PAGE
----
From The Heart
The African proverb “it takes a village to raise a child” is especially true in raising a child to be bilingual. As a mother raising her son to be bilingual English/Spanish in a Spanish speaking country, I have encountered many challenges, frustrations and misunderstandings along with successes. One thing is for sure, these successes would not have happened without a network of resources (villages) around us…
Upon moving to Spain 13 years ago I had a vague idea of the trials and tribulations that go with establishing oneself in a new country. When my son was born eight years ago, I realized that I had no idea about the challenges facing expat parents trying to raise their children bilingually.
Like many children brought up bilingually, my son needs English for family reasons. His grandparents, aunts, uncles and cousins in the USA do not speak Spanish so a command of English is essential for him to communicate with them.
With my work in the English teaching field, I have taught countless executives and other adults from many countries how to communicate in my native language. However, this is the first time I’ve raised a bilingual child! In researching bilingual development in children, one thing became clear: the need to create an English speaking “village” for my son where he would hear other English speakers and interact with children like him – those who have been exposed to English from a young age and use English as a method of communication with one or both of their parents.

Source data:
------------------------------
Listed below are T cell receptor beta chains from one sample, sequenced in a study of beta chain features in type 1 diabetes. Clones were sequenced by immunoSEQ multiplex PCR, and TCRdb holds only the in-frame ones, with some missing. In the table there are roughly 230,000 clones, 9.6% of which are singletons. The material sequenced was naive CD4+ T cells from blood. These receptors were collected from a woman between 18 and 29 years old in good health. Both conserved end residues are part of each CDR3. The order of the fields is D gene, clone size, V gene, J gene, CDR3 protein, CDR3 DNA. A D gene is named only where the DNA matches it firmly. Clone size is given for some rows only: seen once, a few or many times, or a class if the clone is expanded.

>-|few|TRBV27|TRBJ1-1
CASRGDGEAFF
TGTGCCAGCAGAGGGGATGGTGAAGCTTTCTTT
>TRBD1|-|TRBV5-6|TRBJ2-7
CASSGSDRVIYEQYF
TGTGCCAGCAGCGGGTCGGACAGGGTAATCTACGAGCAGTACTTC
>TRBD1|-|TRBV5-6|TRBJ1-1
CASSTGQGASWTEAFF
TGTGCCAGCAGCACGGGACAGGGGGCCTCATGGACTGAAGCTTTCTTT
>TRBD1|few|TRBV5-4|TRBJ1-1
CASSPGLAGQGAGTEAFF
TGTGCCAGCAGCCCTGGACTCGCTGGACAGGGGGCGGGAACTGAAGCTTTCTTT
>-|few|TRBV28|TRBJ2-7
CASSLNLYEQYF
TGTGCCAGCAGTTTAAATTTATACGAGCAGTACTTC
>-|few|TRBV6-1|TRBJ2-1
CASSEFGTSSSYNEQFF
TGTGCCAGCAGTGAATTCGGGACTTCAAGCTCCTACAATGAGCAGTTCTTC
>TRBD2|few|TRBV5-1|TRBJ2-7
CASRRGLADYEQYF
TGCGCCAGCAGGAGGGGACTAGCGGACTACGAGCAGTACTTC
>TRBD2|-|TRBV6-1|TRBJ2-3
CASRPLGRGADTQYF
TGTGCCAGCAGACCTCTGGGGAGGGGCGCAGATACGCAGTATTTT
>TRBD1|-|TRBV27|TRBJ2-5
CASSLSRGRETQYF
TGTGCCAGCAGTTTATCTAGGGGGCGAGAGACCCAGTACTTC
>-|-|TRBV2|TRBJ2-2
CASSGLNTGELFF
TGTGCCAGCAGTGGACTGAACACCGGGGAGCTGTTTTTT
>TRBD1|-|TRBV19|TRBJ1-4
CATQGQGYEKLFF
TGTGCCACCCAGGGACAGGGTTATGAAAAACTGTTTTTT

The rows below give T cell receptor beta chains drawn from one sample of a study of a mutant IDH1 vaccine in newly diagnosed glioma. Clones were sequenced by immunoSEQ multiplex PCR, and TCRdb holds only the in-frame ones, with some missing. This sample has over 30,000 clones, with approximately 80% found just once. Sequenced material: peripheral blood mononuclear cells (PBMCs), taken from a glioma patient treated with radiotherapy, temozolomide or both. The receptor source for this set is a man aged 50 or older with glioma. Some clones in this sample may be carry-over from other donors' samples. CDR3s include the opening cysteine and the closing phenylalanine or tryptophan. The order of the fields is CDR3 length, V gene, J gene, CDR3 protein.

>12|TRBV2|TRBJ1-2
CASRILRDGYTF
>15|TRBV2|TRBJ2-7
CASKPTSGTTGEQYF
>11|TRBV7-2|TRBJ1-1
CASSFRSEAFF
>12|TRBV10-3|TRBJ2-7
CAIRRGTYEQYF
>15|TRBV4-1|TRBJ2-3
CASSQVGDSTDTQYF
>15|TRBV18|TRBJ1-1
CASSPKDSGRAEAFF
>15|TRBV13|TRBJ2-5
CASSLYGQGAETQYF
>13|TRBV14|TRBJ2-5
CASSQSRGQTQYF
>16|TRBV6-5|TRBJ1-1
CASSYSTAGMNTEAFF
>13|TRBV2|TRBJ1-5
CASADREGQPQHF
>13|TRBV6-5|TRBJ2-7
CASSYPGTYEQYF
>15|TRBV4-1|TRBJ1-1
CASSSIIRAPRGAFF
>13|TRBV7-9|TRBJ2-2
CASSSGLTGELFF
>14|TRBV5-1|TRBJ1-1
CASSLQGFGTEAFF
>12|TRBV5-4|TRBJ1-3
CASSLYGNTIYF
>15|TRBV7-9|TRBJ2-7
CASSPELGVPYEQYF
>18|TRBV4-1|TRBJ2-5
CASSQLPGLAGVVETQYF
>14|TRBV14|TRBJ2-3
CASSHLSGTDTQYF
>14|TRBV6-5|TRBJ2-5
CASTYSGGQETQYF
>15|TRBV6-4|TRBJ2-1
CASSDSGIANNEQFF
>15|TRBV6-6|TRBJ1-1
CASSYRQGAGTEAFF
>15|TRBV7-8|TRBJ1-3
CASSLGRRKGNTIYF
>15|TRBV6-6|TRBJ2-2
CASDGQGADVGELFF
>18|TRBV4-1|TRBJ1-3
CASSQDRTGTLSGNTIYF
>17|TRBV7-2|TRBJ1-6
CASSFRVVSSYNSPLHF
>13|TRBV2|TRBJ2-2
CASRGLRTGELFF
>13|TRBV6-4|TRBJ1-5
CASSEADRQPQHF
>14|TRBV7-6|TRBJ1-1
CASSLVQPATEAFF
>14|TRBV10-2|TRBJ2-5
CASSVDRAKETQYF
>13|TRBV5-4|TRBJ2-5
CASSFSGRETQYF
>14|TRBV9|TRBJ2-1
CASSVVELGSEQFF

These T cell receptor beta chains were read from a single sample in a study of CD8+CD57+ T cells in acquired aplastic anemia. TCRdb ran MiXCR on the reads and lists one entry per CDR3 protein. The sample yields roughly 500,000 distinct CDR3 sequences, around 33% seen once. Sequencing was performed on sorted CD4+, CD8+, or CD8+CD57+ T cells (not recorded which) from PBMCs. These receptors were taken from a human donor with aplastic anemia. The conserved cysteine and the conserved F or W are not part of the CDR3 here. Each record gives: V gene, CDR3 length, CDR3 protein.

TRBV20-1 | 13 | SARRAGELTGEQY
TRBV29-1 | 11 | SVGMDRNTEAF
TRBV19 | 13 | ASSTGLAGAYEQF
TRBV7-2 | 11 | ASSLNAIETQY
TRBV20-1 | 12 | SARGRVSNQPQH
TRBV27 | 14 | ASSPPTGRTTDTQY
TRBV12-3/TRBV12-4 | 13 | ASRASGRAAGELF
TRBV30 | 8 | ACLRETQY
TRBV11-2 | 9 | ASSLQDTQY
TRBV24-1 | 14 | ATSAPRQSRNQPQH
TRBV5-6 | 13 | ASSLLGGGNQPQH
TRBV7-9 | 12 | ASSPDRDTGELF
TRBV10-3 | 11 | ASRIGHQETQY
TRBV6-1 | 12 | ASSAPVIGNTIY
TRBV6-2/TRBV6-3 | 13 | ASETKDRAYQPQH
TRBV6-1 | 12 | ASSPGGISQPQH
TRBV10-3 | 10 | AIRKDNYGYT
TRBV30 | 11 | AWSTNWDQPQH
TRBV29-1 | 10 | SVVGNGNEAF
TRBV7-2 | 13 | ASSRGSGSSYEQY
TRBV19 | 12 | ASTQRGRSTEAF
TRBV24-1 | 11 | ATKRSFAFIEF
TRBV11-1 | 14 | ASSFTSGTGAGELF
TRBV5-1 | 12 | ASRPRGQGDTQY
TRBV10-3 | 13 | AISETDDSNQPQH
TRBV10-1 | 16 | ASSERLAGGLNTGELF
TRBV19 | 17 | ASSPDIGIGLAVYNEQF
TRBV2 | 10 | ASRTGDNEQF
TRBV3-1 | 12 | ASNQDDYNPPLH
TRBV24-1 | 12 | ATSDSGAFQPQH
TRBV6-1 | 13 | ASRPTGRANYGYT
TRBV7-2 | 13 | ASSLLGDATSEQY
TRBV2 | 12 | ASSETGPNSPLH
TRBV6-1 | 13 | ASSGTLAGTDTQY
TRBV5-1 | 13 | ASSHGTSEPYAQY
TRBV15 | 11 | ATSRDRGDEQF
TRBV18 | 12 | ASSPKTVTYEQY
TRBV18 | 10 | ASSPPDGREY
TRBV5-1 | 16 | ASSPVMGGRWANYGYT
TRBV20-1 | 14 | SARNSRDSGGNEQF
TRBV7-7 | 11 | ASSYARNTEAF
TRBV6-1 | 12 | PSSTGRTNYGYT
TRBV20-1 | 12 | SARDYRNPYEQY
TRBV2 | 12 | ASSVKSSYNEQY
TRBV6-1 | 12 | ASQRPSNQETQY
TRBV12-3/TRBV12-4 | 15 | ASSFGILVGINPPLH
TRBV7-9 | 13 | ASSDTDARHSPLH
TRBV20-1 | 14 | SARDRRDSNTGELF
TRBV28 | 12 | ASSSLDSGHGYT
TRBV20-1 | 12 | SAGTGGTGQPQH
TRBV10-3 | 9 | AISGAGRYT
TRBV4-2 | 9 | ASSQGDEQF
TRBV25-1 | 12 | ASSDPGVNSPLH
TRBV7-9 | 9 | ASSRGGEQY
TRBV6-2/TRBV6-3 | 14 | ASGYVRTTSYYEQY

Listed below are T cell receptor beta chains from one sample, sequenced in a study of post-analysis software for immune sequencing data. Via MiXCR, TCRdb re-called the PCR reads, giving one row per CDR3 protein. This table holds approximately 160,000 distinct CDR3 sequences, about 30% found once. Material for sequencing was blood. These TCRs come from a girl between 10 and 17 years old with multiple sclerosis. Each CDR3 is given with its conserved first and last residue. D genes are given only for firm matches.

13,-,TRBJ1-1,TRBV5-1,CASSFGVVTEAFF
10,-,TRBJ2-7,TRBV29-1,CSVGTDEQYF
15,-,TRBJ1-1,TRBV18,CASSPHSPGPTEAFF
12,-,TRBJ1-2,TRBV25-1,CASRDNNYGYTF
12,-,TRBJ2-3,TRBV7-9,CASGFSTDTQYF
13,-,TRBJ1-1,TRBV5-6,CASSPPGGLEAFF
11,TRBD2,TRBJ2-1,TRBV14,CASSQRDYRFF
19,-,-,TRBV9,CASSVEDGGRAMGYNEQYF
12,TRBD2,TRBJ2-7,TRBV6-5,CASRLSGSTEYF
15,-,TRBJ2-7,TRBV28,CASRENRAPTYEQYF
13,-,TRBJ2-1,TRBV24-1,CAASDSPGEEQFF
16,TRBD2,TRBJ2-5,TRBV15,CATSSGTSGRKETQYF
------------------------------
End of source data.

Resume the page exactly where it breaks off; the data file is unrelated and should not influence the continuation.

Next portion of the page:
In 2007, when my son was just starting to walk, a few expat parents joined together to create Northern Stars – a group of families dedicated to raising our children bilingually. Over the past seven years Northern Stars has become this English speaking village for my son and hundreds of other children in Madrid. As a result, I can proudly say that my son is bilingual in English and Spanish. He is a competent reader and speaker (yes, that is my son, Ángel, in the video) of the language of Shakespeare and Cervantes.
Yet, my ex-
It’s well documented that bilingual children, when put with other children whose competence in English is not as strong, will default to the stronger language of the other child. Yet, when they are with other competent speakers of English, they are motivated to use that language. Of all the respectable camps that carry out their programs in English in Madrid, none cater specifically to those children who already speak English from a young age. Iberenglish’s program, Hands On English®, has been carefully designed to encourage budding bilinguals to use their English skills naturally and strengthen their confidence and vocabulary in this language. With this third edition of Kids Fun Ideas® camp, the children will continue to build on their fluency skills in English – all the while playing and having fun.
This is a personal project for me – the result of a long journey. Like you, I appreciate and value the bilingualism in my child. I encourage you to get to know this project and join us this summer as the children play, do sports, sing, dance and do craft activities ALL IN ENGLISH!
Director of Iberenglish LP
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